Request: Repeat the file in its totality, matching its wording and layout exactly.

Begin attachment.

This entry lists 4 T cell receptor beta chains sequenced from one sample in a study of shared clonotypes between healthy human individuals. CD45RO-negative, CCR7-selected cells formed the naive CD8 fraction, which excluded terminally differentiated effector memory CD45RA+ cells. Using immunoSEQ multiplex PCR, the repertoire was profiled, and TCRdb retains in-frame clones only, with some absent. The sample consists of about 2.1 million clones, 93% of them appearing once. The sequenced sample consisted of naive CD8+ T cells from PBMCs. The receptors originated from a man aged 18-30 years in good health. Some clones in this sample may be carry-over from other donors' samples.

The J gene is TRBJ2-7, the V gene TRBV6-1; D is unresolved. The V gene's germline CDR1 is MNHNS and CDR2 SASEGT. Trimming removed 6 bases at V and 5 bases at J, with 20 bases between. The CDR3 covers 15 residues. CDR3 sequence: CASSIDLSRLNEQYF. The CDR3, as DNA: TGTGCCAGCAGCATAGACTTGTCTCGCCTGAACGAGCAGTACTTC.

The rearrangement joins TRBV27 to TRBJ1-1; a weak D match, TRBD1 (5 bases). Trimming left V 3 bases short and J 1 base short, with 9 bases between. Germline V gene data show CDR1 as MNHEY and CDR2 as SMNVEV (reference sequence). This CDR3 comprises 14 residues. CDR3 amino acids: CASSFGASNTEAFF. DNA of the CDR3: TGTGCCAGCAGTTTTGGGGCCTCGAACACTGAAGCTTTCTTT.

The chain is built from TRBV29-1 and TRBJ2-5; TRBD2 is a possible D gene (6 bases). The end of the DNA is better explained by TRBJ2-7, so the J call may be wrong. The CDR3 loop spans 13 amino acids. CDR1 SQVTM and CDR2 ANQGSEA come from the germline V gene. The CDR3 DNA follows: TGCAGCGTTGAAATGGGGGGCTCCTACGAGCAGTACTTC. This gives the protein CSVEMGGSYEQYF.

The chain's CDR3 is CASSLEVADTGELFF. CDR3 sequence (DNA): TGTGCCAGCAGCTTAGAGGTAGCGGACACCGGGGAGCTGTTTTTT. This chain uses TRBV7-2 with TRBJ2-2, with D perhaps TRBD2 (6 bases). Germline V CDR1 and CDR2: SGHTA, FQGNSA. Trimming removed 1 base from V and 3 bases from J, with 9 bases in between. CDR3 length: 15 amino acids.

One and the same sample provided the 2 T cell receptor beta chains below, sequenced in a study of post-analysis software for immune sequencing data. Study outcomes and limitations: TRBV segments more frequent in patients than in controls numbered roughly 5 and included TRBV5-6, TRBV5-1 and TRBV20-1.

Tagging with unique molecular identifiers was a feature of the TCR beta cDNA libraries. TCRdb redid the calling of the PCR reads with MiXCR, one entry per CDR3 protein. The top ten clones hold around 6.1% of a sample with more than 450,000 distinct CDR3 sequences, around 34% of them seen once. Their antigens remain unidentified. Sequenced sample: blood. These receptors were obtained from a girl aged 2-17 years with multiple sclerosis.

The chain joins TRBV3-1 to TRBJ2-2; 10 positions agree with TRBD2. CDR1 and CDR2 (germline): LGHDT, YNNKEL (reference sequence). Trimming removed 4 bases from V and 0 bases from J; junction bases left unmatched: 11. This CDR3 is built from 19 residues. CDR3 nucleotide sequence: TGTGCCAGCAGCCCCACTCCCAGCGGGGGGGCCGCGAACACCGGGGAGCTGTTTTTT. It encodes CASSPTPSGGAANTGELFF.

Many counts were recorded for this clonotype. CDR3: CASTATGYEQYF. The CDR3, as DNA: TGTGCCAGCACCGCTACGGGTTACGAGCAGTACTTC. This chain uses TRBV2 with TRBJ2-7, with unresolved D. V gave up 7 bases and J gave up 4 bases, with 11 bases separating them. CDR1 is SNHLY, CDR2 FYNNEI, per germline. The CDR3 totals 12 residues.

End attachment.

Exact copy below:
This entry lists 4 T cell receptor beta chains sequenced from one sample in a study of shared clonotypes between healthy human individuals. CD45RO-negative, CCR7-selected cells formed the naive CD8 fraction, which excluded terminally differentiated effector memory CD45RA+ cells. Using immunoSEQ multiplex PCR, the repertoire was profiled, and TCRdb retains in-frame clones only, with some absent. The sample consists of about 2.1 million clones, 93% of them appearing once. The sequenced sample consisted of naive CD8+ T cells from PBMCs. The receptors originated from a man aged 18-30 years in good health. Some clones in this sample may be carry-over from other donors' samples.

The J gene is TRBJ2-7, the V gene TRBV6-1; D is unresolved. The V gene's germline CDR1 is MNHNS and CDR2 SASEGT. Trimming removed 6 bases at V and 5 bases at J, with 20 bases between. The CDR3 covers 15 residues. CDR3 sequence: CASSIDLSRLNEQYF. The CDR3, as DNA: TGTGCCAGCAGCATAGACTTGTCTCGCCTGAACGAGCAGTACTTC.

The rearrangement joins TRBV27 to TRBJ1-1; a weak D match, TRBD1 (5 bases). Trimming left V 3 bases short and J 1 base short, with 9 bases between. Germline V gene data show CDR1 as MNHEY and CDR2 as SMNVEV (reference sequence). This CDR3 comprises 14 residues. CDR3 amino acids: CASSFGASNTEAFF. DNA of the CDR3: TGTGCCAGCAGTTTTGGGGCCTCGAACACTGAAGCTTTCTTT.

The chain is built from TRBV29-1 and TRBJ2-5; TRBD2 is a possible D gene (6 bases). The end of the DNA is better explained by TRBJ2-7, so the J call may be wrong. The CDR3 loop spans 13 amino acids. CDR1 SQVTM and CDR2 ANQGSEA come from the germline V gene. The CDR3 DNA follows: TGCAGCGTTGAAATGGGGGGCTCCTACGAGCAGTACTTC. This gives the protein CSVEMGGSYEQYF.

The chain's CDR3 is CASSLEVADTGELFF. CDR3 sequence (DNA): TGTGCCAGCAGCTTAGAGGTAGCGGACACCGGGGAGCTGTTTTTT. This chain uses TRBV7-2 with TRBJ2-2, with D perhaps TRBD2 (6 bases). Germline V CDR1 and CDR2: SGHTA, FQGNSA. Trimming removed 1 base from V and 3 bases from J, with 9 bases in between. CDR3 length: 15 amino acids.

One and the same sample provided the 2 T cell receptor beta chains below, sequenced in a study of post-analysis software for immune sequencing data. Study outcomes and limitations: TRBV segments more frequent in patients than in controls numbered roughly 5 and included TRBV5-6, TRBV5-1 and TRBV20-1.

Tagging with unique molecular identifiers was a feature of the TCR beta cDNA libraries. TCRdb redid the calling of the PCR reads with MiXCR, one entry per CDR3 protein. The top ten clones hold around 6.1% of a sample with more than 450,000 distinct CDR3 sequences, around 34% of them seen once. Their antigens remain unidentified. Sequenced sample: blood. These receptors were obtained from a girl aged 2-17 years with multiple sclerosis.

The chain joins TRBV3-1 to TRBJ2-2; 10 positions agree with TRBD2. CDR1 and CDR2 (germline): LGHDT, YNNKEL (reference sequence). Trimming removed 4 bases from V and 0 bases from J; junction bases left unmatched: 11. This CDR3 is built from 19 residues. CDR3 nucleotide sequence: TGTGCCAGCAGCCCCACTCCCAGCGGGGGGGCCGCGAACACCGGGGAGCTGTTTTTT. It encodes CASSPTPSGGAANTGELFF.

Many counts were recorded for this clonotype. CDR3: CASTATGYEQYF. The CDR3, as DNA: TGTGCCAGCACCGCTACGGGTTACGAGCAGTACTTC. This chain uses TRBV2 with TRBJ2-7, with unresolved D. V gave up 7 bases and J gave up 4 bases, with 11 bases separating them. CDR1 is SNHLY, CDR2 FYNNEI, per germline. The CDR3 totals 12 residues.